“Who The F**k Is That Guy” is a new documentary by director Drew Stone. It tells the story of famed record executive, Michael Alago. His history with influential punk, rock and metal bands is extensive. If you’re already a music nerd, you may have heard of him as the guy who signed Metallica.
But he’s also the guy who did Nina Simone’s final album.
…and the guy who worked at The Ritz with bands like U2, Duran Duran, Simple Minds and Cyndi Lauper before they were household names.
Before that, his youth was spent in the rock and punk clubs of New York City in the seventies. Places like Max’s, Lizner Lounge and the famous CBGB’s. (I forgot to ask whether he ever ventured into that famed antithetical disco scene at places like Studio 54.)
Are you starting to get the idea?
The doc is information-dense, ever wandering, and always interesting. The film feels like an extension of Alago’s surreal life. It started with a phone call out of the blue. “Drew Stone, the director, who I originally met in 1997, we became acquaintances but that was it. Fast forward, three years ago. He called me up and said, ‘You know, you’ve had such a fascinating life all these years. I’d like to talk to you about making a film.’”
But I want to tell you why I think PunkHouse readers should watch this.
In Alago’s own words, he grew up a “gay Puerto Rican in a Hassidic neighborhood”. There are pictures of him at all those aforementioned hallowed halls or rock. He’s not milling in the background. If he’s not with an artist, he’s front row, center, smack dab in front of the stage. The images depict an innocent-looking kid, someone who might’ve wandered off the set of any seventies sitcom. They also show some kind of magical, punk rock time traveler, founder of a Dead Boyz fan zine, and eventual industry tastemaker. This guy just really, truly, loves music and he’s lived the life to back that up.
Refreshingly, it feels like no topic was off-limits in the film. Alago spoke to that, “My whole life has been a bit of an open book. I feel like when one is transparent, and you tell the truth, people are gonna feel that. And if people feel that, we’re all gonna embrace each other.” I don’t really want to ruin the surprise of how deep this doc gets, but truth and transparency play a huge part across several subjects.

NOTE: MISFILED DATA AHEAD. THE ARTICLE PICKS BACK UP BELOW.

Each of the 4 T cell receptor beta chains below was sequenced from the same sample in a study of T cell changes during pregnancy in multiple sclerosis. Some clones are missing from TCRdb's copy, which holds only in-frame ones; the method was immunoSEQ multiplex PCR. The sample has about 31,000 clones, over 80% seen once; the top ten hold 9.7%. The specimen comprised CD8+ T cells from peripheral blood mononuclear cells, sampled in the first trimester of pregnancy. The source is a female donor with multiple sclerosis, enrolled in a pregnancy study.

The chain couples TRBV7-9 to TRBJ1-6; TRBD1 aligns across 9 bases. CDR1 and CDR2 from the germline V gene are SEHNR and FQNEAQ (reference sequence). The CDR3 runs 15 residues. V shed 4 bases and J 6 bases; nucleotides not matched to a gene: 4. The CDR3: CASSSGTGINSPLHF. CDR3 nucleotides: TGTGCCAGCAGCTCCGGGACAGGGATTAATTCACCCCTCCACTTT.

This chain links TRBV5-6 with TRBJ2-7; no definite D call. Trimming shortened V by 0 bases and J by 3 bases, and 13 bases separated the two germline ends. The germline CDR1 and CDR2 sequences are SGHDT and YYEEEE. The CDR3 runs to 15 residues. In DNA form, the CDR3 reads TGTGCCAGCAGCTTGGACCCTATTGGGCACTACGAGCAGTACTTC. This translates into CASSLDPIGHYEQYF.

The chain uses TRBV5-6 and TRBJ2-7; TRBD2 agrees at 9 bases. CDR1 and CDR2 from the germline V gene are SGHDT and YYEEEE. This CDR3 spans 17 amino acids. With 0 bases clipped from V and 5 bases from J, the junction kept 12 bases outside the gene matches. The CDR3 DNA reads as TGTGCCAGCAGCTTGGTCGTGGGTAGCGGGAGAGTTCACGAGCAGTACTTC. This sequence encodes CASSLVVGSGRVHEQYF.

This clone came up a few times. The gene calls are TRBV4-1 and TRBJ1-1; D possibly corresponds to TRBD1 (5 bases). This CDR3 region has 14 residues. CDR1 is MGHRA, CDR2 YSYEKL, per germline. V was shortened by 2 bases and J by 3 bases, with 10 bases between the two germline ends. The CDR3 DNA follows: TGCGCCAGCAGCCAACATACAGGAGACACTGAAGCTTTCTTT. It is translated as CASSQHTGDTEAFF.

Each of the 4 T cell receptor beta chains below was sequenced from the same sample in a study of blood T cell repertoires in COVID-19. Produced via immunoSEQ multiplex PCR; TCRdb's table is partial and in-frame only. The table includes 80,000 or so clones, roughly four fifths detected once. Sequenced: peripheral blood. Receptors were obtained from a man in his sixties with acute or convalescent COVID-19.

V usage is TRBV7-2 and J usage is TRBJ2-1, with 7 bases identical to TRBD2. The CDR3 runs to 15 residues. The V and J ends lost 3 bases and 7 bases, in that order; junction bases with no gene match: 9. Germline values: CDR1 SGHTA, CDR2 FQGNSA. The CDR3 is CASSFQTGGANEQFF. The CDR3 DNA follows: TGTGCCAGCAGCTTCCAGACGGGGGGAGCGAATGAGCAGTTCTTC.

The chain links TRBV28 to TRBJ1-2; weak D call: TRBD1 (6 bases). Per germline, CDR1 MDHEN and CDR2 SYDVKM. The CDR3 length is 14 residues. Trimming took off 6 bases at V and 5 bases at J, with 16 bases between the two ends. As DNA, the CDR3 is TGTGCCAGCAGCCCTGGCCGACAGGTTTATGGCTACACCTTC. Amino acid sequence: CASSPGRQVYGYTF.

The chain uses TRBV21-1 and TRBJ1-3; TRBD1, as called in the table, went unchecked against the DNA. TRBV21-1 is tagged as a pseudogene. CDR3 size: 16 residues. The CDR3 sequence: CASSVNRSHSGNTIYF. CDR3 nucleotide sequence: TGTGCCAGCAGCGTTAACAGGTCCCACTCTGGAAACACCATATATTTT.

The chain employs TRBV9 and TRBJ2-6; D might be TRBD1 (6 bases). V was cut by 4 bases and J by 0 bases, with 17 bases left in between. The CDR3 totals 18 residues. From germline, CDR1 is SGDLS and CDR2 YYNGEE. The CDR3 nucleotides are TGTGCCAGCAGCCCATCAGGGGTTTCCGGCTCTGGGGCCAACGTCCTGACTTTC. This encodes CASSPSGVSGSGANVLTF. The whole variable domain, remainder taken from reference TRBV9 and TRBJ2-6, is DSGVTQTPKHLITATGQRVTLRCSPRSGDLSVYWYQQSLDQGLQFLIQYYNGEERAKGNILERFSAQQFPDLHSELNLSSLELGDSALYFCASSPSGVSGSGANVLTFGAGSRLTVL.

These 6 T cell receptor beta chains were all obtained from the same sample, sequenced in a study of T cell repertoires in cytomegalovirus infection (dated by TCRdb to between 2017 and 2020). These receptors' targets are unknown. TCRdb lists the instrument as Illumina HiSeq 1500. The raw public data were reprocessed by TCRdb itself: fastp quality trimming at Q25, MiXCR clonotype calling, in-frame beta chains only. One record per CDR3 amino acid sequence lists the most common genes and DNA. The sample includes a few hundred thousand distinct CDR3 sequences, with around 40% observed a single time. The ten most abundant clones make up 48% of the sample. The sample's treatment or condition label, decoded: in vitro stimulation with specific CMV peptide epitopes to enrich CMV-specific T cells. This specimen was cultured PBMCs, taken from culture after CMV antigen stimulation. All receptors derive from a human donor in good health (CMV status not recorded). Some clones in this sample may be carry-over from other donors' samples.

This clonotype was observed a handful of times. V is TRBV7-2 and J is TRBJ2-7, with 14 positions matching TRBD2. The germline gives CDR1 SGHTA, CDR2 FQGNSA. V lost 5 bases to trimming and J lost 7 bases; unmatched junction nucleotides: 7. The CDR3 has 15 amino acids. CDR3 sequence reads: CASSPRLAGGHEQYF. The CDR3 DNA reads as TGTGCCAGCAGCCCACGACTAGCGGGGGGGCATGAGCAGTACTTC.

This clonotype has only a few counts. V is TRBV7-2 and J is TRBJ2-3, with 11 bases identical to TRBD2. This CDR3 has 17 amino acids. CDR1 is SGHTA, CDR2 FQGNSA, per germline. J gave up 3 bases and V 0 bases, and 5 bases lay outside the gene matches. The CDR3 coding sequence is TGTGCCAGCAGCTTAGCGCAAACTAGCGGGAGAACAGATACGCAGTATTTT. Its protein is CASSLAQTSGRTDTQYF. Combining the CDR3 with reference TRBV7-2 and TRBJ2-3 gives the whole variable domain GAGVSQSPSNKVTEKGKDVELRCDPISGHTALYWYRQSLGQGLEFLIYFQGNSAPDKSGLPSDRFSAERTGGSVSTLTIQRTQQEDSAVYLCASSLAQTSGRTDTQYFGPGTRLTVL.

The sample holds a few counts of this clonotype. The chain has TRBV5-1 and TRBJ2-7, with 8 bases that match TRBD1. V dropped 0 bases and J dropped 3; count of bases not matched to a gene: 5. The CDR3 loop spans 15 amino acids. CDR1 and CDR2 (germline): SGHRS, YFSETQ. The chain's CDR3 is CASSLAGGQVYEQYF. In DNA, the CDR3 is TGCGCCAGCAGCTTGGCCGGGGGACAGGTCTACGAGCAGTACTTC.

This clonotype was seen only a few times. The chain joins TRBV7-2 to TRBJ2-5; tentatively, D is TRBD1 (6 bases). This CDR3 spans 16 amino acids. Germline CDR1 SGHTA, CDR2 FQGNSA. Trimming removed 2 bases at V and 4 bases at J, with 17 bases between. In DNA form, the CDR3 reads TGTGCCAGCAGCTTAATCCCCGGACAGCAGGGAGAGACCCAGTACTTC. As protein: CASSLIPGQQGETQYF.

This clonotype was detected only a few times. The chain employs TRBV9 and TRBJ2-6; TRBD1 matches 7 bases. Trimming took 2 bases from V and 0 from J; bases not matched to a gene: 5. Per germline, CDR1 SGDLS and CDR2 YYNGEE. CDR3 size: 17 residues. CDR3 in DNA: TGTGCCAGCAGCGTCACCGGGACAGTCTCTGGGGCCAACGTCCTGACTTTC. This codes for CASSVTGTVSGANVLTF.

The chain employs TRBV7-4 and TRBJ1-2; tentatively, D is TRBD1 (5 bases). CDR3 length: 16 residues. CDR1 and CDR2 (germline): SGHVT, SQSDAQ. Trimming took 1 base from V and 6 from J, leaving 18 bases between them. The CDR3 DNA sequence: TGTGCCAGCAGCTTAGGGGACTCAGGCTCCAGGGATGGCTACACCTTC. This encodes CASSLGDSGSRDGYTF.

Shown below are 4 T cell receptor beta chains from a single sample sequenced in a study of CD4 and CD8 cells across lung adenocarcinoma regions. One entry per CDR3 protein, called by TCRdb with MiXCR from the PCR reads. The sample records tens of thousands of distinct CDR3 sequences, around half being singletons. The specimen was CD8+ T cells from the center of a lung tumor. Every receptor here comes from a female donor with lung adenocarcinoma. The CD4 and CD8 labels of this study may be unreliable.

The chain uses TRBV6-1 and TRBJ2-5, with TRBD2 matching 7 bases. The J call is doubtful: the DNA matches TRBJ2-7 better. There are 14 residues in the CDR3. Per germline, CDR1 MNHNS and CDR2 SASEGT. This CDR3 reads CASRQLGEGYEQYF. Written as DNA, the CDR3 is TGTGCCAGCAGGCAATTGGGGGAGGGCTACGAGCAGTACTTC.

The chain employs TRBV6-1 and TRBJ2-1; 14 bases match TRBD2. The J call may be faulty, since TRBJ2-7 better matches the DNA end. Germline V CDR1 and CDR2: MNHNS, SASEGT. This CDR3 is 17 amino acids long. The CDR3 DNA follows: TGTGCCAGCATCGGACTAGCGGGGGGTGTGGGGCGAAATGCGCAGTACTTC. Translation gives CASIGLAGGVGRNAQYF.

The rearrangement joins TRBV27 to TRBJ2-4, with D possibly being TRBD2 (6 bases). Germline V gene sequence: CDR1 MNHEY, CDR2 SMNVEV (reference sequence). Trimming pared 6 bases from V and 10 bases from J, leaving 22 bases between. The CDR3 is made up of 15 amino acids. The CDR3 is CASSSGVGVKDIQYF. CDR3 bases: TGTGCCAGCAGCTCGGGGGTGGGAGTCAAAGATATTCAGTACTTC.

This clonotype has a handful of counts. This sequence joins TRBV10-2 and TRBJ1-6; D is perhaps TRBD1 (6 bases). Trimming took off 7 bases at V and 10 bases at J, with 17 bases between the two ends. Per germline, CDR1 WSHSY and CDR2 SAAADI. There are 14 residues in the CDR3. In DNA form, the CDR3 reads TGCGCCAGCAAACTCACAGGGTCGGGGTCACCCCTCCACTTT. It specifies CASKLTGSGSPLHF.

And that, that is why PunkHouse readers will want to watch this. The punk scene, the very idea of any counter-culture, is frequently misunderstood. Please feel free to skip the next two paragraphs if you hate it when writers inject themselves into the story. I know I do. (But I’m doing it anyway, because we do what we want at PunkHouse.)
Growing up, my oldest sister wore black and blue eyeliner, bleached her short pixie hair peroxide blonde, and wore rows of silver safety pins across slashed t-shirts. She was also a straight-A student who would cry buckets for ailing baby birds or stray cats. That didn’t change just because her image did, just because she found new music she liked. And that, at least in part, was punk rock. Not the manufactured machismo bravado so many people on the outside think it is. Not that there’s not machismo. And bravado. There is, but that’s not all there is.
When Martin Dunn asked me if I wanted to be involved at PunkHouse, I tried to explain to him why I didn’t think I fit in. “What could I possibly write?” I asked him very sincerely. “Whatever you want, that’s what makes it punk.”
So, back to the documentary.
Alago’s friends talk about how they frequently feared for his safety, how he didn’t always fit in, visually, within the landscape of shows he attended. And yet, he always managed to make friends. Good friends. (Except for that time he got into a fist fight in the parking lot of a stadium concert. Even that encounter yielded another surprise, Alago held his own and then some.)
When I asked Alago if it was uncomfortable to watch the litany of his famous friends talk about him onscreen, he replied, “It’s a blessing they feel that way about me…there’s always been love and respect to all of the artists that I work with, so it just is a really good feeling that everyone wound up saying yes.”
And by everyone, I mean John Lydon, just about every member of Metallica, Rob Zombie, Cyndi Lauper, Cherry Vanilla, Doyle…the list goes on and on.
If you like music history, if you like any of the bands mentioned, if you’ve ever worn a CBGB shirt, do yourself a favor and watch this documentary. (And check back for additional snippets from my conversation with Alago that didn’t make this write-up. I’ll post them next week. I promise you, this man is doling out some life advice that rivals Tony Robbins.)
WHO THE F**K IS THAT GUY? in select theaters on July 21st and on VOD and iTunes on July 25th.
Audrey (in her super-secret third-person) began writing professionally in 2007. Her work has appeared in places like Geek Monthly, Hello Giggles, on-air via public radio and onscreen at LA Comedy Fest. She has her MA in creative writing and can be found at AudreyWrites.com, Twitter, and anywhere they serve vegan donuts.